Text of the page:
LONDON: Two of the US’ four Patriot anti-missile battery units in Saudi Arabia have been removed along with another two in the Middle East because tensions have eased with Iran, according to a US official.
The two units in Saudi Arabia were helping to protect the Kingdom’s oil fields, but will likely be replaced by Saudi Patriot batteries, Bloomberg reported the anonymous official as saying.
Despite the removals, more than 12 Patriot batteries and one Terminal High Altitude Area Defense (THAAD) battery, used to intercept ballistic missiles at higher altitudes, will remain in the region.
The four units in the region had been scheduled to be withdrawn in March, but it was delayed following two rocket attacks on Iraqi camp Taji that month, which were blamed on Iranian-backed militia.
The rotation of US fighter squadrons has also been announced, meaning there has been a net loss of two 12-aircraft units in the region, the official added.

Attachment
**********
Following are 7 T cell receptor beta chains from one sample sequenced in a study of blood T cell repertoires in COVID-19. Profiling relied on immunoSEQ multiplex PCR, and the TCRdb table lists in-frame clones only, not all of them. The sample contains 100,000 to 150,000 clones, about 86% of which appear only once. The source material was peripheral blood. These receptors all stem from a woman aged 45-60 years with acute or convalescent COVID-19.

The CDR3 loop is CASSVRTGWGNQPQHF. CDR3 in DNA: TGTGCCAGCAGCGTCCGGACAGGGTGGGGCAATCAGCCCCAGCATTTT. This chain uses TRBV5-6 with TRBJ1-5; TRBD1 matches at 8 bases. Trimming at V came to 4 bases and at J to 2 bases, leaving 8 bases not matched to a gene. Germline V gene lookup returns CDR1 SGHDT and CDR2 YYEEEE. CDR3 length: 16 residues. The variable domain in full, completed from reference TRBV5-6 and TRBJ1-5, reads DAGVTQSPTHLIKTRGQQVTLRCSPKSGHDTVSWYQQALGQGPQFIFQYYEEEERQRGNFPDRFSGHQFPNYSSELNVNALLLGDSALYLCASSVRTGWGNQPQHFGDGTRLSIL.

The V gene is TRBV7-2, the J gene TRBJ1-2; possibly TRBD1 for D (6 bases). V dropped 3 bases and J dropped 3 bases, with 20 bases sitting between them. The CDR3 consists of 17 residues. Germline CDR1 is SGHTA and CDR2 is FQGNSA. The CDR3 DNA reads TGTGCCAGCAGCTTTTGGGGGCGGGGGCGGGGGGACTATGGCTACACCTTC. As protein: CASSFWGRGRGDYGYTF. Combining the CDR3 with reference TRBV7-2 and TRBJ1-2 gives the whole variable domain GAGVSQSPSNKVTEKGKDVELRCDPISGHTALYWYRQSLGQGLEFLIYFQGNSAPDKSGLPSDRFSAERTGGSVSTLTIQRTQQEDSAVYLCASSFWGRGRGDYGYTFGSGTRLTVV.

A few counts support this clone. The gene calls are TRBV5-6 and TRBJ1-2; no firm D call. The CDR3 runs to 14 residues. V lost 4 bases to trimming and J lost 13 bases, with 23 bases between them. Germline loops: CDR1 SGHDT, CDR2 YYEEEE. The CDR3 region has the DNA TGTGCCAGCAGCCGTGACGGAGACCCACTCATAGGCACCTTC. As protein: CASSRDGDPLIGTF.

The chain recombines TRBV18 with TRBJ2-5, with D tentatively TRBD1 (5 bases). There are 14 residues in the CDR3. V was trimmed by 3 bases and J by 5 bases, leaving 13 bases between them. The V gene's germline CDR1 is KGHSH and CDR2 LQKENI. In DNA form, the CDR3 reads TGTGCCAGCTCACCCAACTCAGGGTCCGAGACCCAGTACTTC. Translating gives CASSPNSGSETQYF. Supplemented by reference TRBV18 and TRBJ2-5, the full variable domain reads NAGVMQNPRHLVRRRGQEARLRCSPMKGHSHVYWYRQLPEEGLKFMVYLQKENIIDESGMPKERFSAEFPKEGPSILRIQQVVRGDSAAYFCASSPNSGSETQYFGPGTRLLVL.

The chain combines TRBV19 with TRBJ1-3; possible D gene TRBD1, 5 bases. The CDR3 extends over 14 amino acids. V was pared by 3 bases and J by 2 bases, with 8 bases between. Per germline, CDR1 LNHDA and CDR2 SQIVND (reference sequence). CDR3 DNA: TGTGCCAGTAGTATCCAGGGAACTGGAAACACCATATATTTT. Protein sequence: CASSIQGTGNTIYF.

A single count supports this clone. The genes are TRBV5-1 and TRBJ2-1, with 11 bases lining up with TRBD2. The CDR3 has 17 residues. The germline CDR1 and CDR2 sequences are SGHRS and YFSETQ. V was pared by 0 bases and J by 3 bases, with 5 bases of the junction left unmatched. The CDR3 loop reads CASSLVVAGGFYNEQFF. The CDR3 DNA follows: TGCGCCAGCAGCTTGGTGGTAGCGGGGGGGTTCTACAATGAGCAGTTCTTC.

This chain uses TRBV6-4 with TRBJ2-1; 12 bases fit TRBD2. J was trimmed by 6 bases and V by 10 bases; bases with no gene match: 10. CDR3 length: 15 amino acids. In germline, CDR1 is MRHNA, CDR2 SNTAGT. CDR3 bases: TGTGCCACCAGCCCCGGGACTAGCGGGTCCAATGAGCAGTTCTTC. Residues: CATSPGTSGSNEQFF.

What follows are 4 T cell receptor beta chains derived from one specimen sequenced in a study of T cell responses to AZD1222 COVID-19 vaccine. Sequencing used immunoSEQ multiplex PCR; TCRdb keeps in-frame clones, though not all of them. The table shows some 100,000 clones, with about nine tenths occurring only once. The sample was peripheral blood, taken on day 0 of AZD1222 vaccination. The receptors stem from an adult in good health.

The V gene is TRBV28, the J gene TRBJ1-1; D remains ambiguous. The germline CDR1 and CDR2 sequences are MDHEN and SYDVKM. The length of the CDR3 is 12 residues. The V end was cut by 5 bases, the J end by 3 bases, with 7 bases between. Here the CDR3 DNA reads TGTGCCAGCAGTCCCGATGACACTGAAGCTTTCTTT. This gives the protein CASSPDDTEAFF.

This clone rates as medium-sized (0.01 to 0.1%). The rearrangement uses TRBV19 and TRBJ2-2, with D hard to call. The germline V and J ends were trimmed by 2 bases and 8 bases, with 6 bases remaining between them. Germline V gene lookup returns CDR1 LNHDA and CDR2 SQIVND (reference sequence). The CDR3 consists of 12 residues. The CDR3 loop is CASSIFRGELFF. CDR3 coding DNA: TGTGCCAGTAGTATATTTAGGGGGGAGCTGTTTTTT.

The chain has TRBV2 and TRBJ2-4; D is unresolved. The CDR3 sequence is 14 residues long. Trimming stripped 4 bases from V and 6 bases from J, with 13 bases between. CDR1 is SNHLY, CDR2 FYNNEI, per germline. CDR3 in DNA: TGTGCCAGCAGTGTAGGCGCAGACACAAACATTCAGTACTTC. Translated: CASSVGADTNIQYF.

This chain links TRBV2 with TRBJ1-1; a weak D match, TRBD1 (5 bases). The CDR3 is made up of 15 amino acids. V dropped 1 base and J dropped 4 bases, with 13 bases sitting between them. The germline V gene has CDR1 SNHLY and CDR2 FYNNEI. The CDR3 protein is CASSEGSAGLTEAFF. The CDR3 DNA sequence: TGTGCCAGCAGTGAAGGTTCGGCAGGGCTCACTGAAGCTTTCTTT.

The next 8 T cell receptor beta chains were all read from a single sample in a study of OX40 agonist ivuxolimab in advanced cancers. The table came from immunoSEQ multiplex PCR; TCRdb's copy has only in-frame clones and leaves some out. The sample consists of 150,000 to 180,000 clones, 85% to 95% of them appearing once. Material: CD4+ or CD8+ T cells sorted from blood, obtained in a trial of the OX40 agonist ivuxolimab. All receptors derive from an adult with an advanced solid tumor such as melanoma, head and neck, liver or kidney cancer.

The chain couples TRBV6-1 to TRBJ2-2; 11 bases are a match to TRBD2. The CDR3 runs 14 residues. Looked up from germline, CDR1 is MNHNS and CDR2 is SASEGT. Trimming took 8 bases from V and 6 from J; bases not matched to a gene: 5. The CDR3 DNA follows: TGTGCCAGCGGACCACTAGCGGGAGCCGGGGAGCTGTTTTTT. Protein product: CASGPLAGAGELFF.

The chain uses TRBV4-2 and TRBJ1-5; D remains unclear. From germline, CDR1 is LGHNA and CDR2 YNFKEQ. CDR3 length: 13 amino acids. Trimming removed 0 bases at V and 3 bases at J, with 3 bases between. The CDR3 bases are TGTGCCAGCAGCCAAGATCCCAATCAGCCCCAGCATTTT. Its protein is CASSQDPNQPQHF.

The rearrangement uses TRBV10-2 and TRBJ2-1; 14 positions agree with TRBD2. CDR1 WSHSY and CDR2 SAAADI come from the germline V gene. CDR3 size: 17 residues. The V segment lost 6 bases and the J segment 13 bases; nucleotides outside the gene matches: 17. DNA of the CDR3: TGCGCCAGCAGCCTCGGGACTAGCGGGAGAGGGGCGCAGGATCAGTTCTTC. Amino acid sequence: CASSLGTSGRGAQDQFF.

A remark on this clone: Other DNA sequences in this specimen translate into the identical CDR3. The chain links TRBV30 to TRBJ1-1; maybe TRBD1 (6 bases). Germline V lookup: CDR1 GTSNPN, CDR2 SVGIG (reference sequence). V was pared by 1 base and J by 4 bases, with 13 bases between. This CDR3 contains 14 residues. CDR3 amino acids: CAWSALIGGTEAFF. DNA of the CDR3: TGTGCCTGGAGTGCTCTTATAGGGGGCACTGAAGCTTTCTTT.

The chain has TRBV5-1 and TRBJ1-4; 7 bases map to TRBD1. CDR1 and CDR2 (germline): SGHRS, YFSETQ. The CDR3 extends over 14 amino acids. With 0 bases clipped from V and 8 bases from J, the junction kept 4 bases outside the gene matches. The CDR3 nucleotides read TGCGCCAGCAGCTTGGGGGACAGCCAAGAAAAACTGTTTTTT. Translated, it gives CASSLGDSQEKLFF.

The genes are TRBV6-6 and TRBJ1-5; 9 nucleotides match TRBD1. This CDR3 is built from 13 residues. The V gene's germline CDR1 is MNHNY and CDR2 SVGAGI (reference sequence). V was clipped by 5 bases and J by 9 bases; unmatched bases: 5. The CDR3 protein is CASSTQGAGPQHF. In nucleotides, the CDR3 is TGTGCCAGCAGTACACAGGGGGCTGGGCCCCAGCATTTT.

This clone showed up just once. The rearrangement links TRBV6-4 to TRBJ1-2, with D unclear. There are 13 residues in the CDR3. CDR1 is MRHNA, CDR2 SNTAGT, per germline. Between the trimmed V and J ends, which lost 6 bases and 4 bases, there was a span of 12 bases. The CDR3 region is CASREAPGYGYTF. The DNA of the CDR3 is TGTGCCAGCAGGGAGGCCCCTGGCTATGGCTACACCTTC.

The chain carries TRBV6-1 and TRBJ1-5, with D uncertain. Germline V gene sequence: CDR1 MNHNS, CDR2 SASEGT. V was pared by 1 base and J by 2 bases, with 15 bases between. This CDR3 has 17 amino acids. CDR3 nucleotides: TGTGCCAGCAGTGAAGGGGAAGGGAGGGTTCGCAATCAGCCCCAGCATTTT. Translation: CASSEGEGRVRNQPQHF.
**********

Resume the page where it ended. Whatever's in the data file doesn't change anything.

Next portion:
When asked by Bloomberg about the changes to US deployment, a Pentagon spokesman said US response and capability remained “robust” in the Middle East region, adding that the US will continue to look to boost its air defenses in the Middle East.
“The Department maintains robust in-theater capabilities, including air defense, to address any Iran-related contingencies as needed,” Navy Commander Sean Robertson said. “We also maintain the capability to augment these forces on short notice.”
US President Donald Trump initially deployed additional forces to the region following the downing of a US drone over the Arabian Gulf and the attacks on Saudi Aramco facilities in the Kingdom, which were widely blamed on Iran and its proxies.
That boost of forces included the Patriot missile batteries, four radar systems and 200 troops to Saudi Arabia in September in a bid to extend its air defense coverage of the Kingdom.
“Well, I don’t want to talk about it but we’re doing some things,” Trump said on Thursday when asked about the decision to remove the Patriot batteries.
“We’re making a lot of moves, in the Middle East and elsewhere. We’re doing a lot of things all over the world militarily.”
Iran remains a threat despite the easing of tensions, US Defense Secretary Mark Esper said.
“It’s fair to say that Iran continues its malign behavior throughout the region,” he told reporters on Tuesday at the Pentagon. “The Iranian government continues to export terrorism, continues to export this malign behavior from the Houthis, up into Iraq, across into Syria, you name it.”